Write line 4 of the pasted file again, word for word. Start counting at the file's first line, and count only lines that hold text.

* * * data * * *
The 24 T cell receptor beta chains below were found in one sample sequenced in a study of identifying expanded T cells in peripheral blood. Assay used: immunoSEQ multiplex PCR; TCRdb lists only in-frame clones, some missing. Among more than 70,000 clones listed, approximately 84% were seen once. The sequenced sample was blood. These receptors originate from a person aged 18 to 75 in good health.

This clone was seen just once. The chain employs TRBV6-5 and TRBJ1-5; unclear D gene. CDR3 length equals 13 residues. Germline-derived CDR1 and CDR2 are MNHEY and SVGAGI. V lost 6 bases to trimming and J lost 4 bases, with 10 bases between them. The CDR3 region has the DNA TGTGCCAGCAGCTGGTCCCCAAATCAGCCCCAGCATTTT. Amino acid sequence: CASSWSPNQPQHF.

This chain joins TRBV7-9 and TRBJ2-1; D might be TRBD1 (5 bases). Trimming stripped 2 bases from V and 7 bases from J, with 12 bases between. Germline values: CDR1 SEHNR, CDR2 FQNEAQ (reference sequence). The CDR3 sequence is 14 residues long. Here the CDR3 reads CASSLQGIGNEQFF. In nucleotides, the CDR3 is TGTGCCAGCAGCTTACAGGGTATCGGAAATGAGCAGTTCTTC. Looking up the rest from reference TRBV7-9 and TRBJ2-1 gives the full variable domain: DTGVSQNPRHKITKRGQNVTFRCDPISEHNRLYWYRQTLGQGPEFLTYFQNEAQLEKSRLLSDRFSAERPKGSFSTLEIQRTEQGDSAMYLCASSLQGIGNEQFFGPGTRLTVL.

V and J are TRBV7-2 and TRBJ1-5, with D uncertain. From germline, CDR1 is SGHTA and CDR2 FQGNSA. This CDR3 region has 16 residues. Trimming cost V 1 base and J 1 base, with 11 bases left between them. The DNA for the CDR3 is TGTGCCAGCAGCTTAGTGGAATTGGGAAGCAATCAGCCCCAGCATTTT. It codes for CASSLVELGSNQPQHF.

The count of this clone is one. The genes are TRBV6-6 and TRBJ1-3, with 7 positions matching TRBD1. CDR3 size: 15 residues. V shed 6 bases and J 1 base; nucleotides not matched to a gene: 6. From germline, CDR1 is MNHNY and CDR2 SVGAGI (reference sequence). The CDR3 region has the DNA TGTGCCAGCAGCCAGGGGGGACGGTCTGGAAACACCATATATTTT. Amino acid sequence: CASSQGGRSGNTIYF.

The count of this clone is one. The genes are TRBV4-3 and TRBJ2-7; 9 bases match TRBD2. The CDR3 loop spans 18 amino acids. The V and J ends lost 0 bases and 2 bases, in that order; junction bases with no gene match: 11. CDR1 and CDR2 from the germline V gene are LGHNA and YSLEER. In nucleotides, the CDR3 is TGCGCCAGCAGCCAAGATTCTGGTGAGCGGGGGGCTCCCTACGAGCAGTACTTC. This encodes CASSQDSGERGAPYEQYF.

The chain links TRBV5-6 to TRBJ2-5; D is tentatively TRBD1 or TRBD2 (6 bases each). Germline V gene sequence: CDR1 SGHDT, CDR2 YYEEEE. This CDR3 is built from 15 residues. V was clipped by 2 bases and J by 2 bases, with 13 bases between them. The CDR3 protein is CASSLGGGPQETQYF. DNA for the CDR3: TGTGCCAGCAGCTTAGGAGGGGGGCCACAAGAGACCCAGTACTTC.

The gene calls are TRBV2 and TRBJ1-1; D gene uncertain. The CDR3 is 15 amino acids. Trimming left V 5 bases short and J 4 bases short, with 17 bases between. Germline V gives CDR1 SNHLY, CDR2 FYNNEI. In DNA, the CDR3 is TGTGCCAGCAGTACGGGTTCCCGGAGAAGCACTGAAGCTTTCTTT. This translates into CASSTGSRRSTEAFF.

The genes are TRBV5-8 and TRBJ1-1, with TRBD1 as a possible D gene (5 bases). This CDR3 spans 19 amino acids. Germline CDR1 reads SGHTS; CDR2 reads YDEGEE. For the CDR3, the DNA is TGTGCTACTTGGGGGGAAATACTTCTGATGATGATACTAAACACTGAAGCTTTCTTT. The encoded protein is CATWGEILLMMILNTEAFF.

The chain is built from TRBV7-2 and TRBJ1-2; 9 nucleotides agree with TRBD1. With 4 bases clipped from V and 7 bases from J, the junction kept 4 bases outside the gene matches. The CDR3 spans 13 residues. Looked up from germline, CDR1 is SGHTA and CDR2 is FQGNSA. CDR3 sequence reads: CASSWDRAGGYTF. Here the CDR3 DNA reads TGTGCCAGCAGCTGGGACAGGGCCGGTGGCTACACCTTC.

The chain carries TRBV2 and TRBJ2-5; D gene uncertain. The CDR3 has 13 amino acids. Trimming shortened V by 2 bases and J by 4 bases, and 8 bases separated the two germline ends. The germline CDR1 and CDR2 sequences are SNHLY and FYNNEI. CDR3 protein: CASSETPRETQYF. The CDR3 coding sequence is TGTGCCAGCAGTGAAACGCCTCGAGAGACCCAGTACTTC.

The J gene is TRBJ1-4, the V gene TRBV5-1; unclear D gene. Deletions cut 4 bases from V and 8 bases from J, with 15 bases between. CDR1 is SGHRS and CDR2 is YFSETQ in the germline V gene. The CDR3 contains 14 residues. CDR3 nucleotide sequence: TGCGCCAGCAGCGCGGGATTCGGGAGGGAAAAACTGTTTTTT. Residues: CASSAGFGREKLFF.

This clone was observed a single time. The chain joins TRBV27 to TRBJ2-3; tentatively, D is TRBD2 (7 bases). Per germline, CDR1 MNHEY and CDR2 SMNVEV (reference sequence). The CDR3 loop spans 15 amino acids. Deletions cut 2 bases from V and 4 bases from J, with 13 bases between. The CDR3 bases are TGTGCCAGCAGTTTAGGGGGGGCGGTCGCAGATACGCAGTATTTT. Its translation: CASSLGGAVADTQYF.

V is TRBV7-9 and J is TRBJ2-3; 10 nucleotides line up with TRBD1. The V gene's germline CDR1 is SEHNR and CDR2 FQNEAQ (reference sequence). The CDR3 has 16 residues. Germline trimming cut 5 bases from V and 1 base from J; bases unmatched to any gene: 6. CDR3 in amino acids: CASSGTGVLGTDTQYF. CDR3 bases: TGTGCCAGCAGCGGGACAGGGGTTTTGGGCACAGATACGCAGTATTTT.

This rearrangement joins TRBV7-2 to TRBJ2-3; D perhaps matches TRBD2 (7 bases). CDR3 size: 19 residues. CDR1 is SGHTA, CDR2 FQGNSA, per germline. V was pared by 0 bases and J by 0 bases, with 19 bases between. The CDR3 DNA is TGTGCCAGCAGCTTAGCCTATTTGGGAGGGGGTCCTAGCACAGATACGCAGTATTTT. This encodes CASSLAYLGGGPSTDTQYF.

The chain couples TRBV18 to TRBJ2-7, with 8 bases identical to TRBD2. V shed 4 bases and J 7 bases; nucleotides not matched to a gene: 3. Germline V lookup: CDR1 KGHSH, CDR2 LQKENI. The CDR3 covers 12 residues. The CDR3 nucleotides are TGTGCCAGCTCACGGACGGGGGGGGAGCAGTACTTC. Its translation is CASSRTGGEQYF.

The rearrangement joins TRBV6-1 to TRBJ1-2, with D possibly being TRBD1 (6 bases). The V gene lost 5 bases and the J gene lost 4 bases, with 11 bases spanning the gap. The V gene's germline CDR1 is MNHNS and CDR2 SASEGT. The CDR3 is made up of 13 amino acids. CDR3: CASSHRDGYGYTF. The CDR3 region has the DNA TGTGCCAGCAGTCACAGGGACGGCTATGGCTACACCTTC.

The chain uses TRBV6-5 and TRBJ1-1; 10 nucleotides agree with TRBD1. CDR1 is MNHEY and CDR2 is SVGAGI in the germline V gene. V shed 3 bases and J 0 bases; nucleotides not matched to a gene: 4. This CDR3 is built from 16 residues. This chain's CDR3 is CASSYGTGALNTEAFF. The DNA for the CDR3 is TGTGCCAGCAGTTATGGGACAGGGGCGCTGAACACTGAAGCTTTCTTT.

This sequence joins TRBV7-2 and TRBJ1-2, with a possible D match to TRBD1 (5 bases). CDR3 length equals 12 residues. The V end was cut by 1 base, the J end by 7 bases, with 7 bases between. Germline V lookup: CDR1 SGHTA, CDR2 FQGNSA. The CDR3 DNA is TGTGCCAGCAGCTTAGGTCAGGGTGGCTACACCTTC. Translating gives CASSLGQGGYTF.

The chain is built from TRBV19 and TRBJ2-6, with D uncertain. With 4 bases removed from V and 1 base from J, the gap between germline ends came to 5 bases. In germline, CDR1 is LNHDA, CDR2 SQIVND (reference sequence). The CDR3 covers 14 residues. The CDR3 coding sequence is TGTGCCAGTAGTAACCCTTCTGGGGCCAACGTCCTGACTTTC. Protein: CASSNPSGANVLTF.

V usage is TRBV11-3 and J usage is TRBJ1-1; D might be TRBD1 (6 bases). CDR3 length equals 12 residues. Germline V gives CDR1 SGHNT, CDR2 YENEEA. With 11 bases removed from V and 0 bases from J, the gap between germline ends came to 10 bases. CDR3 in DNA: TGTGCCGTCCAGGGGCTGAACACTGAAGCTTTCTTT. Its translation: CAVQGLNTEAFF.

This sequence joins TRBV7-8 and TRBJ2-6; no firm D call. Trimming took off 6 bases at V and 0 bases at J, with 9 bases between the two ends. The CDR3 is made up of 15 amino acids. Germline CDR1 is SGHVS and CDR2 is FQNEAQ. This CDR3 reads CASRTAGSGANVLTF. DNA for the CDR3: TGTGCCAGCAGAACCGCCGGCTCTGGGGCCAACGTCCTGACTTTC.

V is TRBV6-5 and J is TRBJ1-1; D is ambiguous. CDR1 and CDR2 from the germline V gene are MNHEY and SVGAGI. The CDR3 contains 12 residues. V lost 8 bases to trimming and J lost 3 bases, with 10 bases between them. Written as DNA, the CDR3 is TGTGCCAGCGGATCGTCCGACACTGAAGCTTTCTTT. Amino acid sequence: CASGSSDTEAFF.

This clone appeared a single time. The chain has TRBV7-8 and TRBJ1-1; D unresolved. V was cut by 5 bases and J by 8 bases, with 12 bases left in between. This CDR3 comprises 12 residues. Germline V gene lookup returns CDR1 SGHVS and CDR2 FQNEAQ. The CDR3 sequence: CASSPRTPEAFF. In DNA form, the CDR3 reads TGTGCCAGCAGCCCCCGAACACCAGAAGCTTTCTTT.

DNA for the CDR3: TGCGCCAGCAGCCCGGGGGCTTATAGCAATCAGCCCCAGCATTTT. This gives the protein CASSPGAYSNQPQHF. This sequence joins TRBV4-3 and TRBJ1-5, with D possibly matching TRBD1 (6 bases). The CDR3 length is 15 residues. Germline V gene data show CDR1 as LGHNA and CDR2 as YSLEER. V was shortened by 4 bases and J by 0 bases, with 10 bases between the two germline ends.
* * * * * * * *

V and J are TRBV7-2 and TRBJ1-5, with D uncertain. From germline, CDR1 is SGHTA and CDR2 FQGNSA. This CDR3 region has 16 residues. Trimming cost V 1 base and J 1 base, with 11 bases left between them. The DNA for the CDR3 is TGTGCCAGCAGCTTAGTGGAATTGGGAAGCAATCAGCCCCAGCATTTT. It codes for CASSLVELGSNQPQHF.